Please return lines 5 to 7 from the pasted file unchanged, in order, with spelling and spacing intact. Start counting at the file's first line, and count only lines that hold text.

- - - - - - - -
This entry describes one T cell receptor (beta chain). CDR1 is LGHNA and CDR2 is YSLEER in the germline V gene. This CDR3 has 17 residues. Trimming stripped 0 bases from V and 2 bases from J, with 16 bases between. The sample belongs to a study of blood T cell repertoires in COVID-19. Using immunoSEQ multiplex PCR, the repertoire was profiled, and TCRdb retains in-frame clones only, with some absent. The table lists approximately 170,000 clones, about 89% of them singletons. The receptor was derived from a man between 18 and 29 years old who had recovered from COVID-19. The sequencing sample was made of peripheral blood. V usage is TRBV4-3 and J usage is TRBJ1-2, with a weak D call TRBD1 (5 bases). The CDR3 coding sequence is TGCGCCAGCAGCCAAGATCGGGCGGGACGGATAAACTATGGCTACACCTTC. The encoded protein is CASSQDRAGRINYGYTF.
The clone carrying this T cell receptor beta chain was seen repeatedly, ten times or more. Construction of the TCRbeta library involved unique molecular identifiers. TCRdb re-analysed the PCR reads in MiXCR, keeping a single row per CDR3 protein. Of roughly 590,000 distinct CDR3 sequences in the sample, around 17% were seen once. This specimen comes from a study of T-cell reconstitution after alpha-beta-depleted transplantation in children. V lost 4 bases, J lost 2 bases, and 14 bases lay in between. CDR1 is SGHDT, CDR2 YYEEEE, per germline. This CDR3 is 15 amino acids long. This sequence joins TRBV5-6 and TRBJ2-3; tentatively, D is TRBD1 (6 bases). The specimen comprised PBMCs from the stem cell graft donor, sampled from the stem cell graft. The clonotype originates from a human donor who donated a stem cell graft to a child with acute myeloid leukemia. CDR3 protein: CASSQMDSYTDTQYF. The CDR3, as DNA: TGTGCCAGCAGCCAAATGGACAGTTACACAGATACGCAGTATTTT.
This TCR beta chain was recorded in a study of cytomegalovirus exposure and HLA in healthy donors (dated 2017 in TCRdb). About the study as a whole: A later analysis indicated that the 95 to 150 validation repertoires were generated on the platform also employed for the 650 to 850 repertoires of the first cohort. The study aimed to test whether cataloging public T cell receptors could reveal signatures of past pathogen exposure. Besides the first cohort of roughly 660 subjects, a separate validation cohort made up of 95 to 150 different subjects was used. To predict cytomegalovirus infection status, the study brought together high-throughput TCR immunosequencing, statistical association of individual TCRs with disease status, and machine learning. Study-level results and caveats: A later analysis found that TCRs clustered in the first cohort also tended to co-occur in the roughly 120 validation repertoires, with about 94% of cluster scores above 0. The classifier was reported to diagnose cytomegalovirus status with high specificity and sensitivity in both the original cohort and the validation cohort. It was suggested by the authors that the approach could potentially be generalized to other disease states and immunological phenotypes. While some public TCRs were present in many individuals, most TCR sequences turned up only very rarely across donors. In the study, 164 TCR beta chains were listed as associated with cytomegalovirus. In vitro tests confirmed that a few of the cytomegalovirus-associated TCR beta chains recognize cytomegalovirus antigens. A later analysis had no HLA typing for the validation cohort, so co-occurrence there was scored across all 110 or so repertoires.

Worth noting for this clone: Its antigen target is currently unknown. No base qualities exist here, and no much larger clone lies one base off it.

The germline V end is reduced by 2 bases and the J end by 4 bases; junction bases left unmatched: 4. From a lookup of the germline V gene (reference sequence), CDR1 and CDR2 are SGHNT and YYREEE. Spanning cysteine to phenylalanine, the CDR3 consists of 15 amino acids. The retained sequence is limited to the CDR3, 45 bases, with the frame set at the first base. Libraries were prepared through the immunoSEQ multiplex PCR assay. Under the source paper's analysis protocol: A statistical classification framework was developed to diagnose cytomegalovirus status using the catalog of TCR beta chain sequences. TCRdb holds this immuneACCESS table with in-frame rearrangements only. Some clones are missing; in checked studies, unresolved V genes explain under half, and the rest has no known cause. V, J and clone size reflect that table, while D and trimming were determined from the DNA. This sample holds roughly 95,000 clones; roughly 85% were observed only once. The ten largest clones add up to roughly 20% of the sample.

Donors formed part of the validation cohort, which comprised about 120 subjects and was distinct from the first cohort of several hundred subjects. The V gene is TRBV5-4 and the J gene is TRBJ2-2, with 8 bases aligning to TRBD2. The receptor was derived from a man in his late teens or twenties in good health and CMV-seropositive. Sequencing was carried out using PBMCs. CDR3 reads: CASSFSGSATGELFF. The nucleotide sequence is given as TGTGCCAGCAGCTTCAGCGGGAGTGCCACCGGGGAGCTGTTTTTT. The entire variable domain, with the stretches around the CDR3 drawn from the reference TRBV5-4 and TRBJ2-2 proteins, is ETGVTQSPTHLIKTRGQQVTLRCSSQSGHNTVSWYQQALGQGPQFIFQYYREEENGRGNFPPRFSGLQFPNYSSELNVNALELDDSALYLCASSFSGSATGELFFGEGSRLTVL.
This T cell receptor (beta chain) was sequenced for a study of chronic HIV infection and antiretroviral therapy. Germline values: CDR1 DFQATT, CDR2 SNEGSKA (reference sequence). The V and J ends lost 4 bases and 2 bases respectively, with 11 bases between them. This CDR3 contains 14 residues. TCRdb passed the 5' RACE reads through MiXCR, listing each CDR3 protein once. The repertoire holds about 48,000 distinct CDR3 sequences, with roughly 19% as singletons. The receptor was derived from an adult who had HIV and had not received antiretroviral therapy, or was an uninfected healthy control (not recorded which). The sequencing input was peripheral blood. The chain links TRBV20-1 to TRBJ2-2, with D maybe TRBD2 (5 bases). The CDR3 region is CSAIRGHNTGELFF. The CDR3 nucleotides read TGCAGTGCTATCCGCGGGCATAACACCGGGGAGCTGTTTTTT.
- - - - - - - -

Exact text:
The germline V end is reduced by 2 bases and the J end by 4 bases; junction bases left unmatched: 4. From a lookup of the germline V gene (reference sequence), CDR1 and CDR2 are SGHNT and YYREEE. Spanning cysteine to phenylalanine, the CDR3 consists of 15 amino acids. The retained sequence is limited to the CDR3, 45 bases, with the frame set at the first base. Libraries were prepared through the immunoSEQ multiplex PCR assay. Under the source paper's analysis protocol: A statistical classification framework was developed to diagnose cytomegalovirus status using the catalog of TCR beta chain sequences. TCRdb holds this immuneACCESS table with in-frame rearrangements only. Some clones are missing; in checked studies, unresolved V genes explain under half, and the rest has no known cause. V, J and clone size reflect that table, while D and trimming were determined from the DNA. This sample holds roughly 95,000 clones; roughly 85% were observed only once. The ten largest clones add up to roughly 20% of the sample.

Donors formed part of the validation cohort, which comprised about 120 subjects and was distinct from the first cohort of several hundred subjects. The V gene is TRBV5-4 and the J gene is TRBJ2-2, with 8 bases aligning to TRBD2. The receptor was derived from a man in his late teens or twenties in good health and CMV-seropositive. Sequencing was carried out using PBMCs. CDR3 reads: CASSFSGSATGELFF. The nucleotide sequence is given as TGTGCCAGCAGCTTCAGCGGGAGTGCCACCGGGGAGCTGTTTTTT. The entire variable domain, with the stretches around the CDR3 drawn from the reference TRBV5-4 and TRBJ2-2 proteins, is ETGVTQSPTHLIKTRGQQVTLRCSSQSGHNTVSWYQQALGQGPQFIFQYYREEENGRGNFPPRFSGLQFPNYSSELNVNALELDDSALYLCASSFSGSATGELFFGEGSRLTVL.
This T cell receptor (beta chain) was sequenced for a study of chronic HIV infection and antiretroviral therapy. Germline values: CDR1 DFQATT, CDR2 SNEGSKA (reference sequence). The V and J ends lost 4 bases and 2 bases respectively, with 11 bases between them. This CDR3 contains 14 residues. TCRdb passed the 5' RACE reads through MiXCR, listing each CDR3 protein once. The repertoire holds about 48,000 distinct CDR3 sequences, with roughly 19% as singletons. The receptor was derived from an adult who had HIV and had not received antiretroviral therapy, or was an uninfected healthy control (not recorded which). The sequencing input was peripheral blood. The chain links TRBV20-1 to TRBJ2-2, with D maybe TRBD2 (5 bases). The CDR3 region is CSAIRGHNTGELFF. The CDR3 nucleotides read TGCAGTGCTATCCGCGGGCATAACACCGGGGAGCTGTTTTTT.